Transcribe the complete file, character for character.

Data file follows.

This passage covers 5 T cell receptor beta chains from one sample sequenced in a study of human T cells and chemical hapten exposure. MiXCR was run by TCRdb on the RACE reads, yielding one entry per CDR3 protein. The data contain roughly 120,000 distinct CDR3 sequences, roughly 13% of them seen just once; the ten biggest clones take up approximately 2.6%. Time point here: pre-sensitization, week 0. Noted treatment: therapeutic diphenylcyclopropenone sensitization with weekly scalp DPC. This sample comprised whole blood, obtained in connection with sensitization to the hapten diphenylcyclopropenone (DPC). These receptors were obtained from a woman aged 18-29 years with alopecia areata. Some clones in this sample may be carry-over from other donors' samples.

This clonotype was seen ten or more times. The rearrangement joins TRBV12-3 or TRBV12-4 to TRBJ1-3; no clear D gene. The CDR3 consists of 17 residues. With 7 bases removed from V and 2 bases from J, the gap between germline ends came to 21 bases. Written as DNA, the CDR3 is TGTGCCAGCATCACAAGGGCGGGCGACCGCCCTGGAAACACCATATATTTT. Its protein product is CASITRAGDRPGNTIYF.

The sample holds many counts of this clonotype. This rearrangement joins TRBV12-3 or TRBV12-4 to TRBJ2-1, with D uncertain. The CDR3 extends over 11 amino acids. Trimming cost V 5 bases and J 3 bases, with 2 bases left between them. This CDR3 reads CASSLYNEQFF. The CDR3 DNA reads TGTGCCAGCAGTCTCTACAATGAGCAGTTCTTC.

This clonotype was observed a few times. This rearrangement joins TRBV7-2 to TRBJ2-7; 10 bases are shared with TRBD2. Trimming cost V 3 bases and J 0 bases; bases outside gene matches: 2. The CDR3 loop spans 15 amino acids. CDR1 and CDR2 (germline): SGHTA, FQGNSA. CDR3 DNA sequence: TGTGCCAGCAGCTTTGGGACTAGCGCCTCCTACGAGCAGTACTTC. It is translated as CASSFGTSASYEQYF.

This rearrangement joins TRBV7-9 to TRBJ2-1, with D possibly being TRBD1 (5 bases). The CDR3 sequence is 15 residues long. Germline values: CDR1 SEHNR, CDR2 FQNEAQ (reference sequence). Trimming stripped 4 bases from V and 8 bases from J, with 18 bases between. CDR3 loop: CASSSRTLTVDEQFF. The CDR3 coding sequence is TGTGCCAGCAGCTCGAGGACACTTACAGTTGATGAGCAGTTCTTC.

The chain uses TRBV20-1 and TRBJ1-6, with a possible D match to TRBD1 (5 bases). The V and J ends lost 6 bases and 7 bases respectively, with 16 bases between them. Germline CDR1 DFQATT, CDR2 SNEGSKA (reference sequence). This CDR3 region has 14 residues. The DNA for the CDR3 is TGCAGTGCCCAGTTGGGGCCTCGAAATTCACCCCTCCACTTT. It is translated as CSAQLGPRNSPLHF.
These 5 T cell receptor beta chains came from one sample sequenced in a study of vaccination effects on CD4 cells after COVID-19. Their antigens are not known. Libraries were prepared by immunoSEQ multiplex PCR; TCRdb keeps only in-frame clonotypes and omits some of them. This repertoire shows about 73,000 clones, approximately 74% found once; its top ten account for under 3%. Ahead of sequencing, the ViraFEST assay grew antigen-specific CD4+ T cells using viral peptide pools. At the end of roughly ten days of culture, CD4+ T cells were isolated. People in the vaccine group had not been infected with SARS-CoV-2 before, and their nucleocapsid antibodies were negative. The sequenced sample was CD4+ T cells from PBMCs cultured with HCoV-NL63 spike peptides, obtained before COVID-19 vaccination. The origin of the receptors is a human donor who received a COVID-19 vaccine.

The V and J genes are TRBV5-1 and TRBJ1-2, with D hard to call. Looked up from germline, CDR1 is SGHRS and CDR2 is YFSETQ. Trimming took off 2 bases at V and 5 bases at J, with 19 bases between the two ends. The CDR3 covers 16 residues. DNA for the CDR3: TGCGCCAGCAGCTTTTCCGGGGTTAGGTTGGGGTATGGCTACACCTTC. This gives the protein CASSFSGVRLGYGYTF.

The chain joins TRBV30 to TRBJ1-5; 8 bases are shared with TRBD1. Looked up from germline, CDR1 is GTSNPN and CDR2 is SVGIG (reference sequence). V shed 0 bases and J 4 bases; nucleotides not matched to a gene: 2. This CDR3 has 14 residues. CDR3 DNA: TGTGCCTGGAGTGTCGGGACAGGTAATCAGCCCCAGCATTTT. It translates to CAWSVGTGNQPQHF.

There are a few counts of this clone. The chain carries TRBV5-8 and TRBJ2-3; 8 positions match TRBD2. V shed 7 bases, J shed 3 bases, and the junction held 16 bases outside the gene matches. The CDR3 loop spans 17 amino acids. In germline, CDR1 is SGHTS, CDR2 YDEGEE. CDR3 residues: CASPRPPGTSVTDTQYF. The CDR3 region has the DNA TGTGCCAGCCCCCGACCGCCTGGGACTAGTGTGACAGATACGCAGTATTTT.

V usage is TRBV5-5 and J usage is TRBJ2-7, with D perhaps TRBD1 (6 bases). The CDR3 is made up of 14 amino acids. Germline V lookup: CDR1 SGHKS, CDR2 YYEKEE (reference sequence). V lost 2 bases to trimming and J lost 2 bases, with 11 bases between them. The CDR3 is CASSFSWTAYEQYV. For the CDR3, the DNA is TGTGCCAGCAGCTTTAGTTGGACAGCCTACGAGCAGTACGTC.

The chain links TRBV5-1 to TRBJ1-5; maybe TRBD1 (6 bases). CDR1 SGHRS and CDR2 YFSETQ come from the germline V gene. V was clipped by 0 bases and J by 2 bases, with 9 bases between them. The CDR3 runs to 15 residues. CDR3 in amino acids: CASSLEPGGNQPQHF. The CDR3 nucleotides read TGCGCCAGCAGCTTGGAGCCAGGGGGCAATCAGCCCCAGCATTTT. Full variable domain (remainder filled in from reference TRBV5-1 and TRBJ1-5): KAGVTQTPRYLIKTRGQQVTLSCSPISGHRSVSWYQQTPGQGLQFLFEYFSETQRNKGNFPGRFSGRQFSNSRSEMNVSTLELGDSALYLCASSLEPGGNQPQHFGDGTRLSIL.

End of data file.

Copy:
This passage covers 5 T cell receptor beta chains from one sample sequenced in a study of human T cells and chemical hapten exposure. MiXCR was run by TCRdb on the RACE reads, yielding one entry per CDR3 protein. The data contain roughly 120,000 distinct CDR3 sequences, roughly 13% of them seen just once; the ten biggest clones take up approximately 2.6%. Time point here: pre-sensitization, week 0. Noted treatment: therapeutic diphenylcyclopropenone sensitization with weekly scalp DPC. This sample comprised whole blood, obtained in connection with sensitization to the hapten diphenylcyclopropenone (DPC). These receptors were obtained from a woman aged 18-29 years with alopecia areata. Some clones in this sample may be carry-over from other donors' samples.

This clonotype was seen ten or more times. The rearrangement joins TRBV12-3 or TRBV12-4 to TRBJ1-3; no clear D gene. The CDR3 consists of 17 residues. With 7 bases removed from V and 2 bases from J, the gap between germline ends came to 21 bases. Written as DNA, the CDR3 is TGTGCCAGCATCACAAGGGCGGGCGACCGCCCTGGAAACACCATATATTTT. Its protein product is CASITRAGDRPGNTIYF.

The sample holds many counts of this clonotype. This rearrangement joins TRBV12-3 or TRBV12-4 to TRBJ2-1, with D uncertain. The CDR3 extends over 11 amino acids. Trimming cost V 5 bases and J 3 bases, with 2 bases left between them. This CDR3 reads CASSLYNEQFF. The CDR3 DNA reads TGTGCCAGCAGTCTCTACAATGAGCAGTTCTTC.

This clonotype was observed a few times. This rearrangement joins TRBV7-2 to TRBJ2-7; 10 bases are shared with TRBD2. Trimming cost V 3 bases and J 0 bases; bases outside gene matches: 2. The CDR3 loop spans 15 amino acids. CDR1 and CDR2 (germline): SGHTA, FQGNSA. CDR3 DNA sequence: TGTGCCAGCAGCTTTGGGACTAGCGCCTCCTACGAGCAGTACTTC. It is translated as CASSFGTSASYEQYF.

This rearrangement joins TRBV7-9 to TRBJ2-1, with D possibly being TRBD1 (5 bases). The CDR3 sequence is 15 residues long. Germline values: CDR1 SEHNR, CDR2 FQNEAQ (reference sequence). Trimming stripped 4 bases from V and 8 bases from J, with 18 bases between. CDR3 loop: CASSSRTLTVDEQFF. The CDR3 coding sequence is TGTGCCAGCAGCTCGAGGACACTTACAGTTGATGAGCAGTTCTTC.

The chain uses TRBV20-1 and TRBJ1-6, with a possible D match to TRBD1 (5 bases). The V and J ends lost 6 bases and 7 bases respectively, with 16 bases between them. Germline CDR1 DFQATT, CDR2 SNEGSKA (reference sequence). This CDR3 region has 14 residues. The DNA for the CDR3 is TGCAGTGCCCAGTTGGGGCCTCGAAATTCACCCCTCCACTTT. It is translated as CSAQLGPRNSPLHF.
These 5 T cell receptor beta chains came from one sample sequenced in a study of vaccination effects on CD4 cells after COVID-19. Their antigens are not known. Libraries were prepared by immunoSEQ multiplex PCR; TCRdb keeps only in-frame clonotypes and omits some of them. This repertoire shows about 73,000 clones, approximately 74% found once; its top ten account for under 3%. Ahead of sequencing, the ViraFEST assay grew antigen-specific CD4+ T cells using viral peptide pools. At the end of roughly ten days of culture, CD4+ T cells were isolated. People in the vaccine group had not been infected with SARS-CoV-2 before, and their nucleocapsid antibodies were negative. The sequenced sample was CD4+ T cells from PBMCs cultured with HCoV-NL63 spike peptides, obtained before COVID-19 vaccination. The origin of the receptors is a human donor who received a COVID-19 vaccine.

The V and J genes are TRBV5-1 and TRBJ1-2, with D hard to call. Looked up from germline, CDR1 is SGHRS and CDR2 is YFSETQ. Trimming took off 2 bases at V and 5 bases at J, with 19 bases between the two ends. The CDR3 covers 16 residues. DNA for the CDR3: TGCGCCAGCAGCTTTTCCGGGGTTAGGTTGGGGTATGGCTACACCTTC. This gives the protein CASSFSGVRLGYGYTF.

The chain joins TRBV30 to TRBJ1-5; 8 bases are shared with TRBD1. Looked up from germline, CDR1 is GTSNPN and CDR2 is SVGIG (reference sequence). V shed 0 bases and J 4 bases; nucleotides not matched to a gene: 2. This CDR3 has 14 residues. CDR3 DNA: TGTGCCTGGAGTGTCGGGACAGGTAATCAGCCCCAGCATTTT. It translates to CAWSVGTGNQPQHF.

There are a few counts of this clone. The chain carries TRBV5-8 and TRBJ2-3; 8 positions match TRBD2. V shed 7 bases, J shed 3 bases, and the junction held 16 bases outside the gene matches. The CDR3 loop spans 17 amino acids. In germline, CDR1 is SGHTS, CDR2 YDEGEE. CDR3 residues: CASPRPPGTSVTDTQYF. The CDR3 region has the DNA TGTGCCAGCCCCCGACCGCCTGGGACTAGTGTGACAGATACGCAGTATTTT.

V usage is TRBV5-5 and J usage is TRBJ2-7, with D perhaps TRBD1 (6 bases). The CDR3 is made up of 14 amino acids. Germline V lookup: CDR1 SGHKS, CDR2 YYEKEE (reference sequence). V lost 2 bases to trimming and J lost 2 bases, with 11 bases between them. The CDR3 is CASSFSWTAYEQYV. For the CDR3, the DNA is TGTGCCAGCAGCTTTAGTTGGACAGCCTACGAGCAGTACGTC.

The chain links TRBV5-1 to TRBJ1-5; maybe TRBD1 (6 bases). CDR1 SGHRS and CDR2 YFSETQ come from the germline V gene. V was clipped by 0 bases and J by 2 bases, with 9 bases between them. The CDR3 runs to 15 residues. CDR3 in amino acids: CASSLEPGGNQPQHF. The CDR3 nucleotides read TGCGCCAGCAGCTTGGAGCCAGGGGGCAATCAGCCCCAGCATTTT. Full variable domain (remainder filled in from reference TRBV5-1 and TRBJ1-5): KAGVTQTPRYLIKTRGQQVTLSCSPISGHRSVSWYQQTPGQGLQFLFEYFSETQRNKGNFPGRFSGRQFSNSRSEMNVSTLELGDSALYLCASSLEPGGNQPQHFGDGTRLSIL.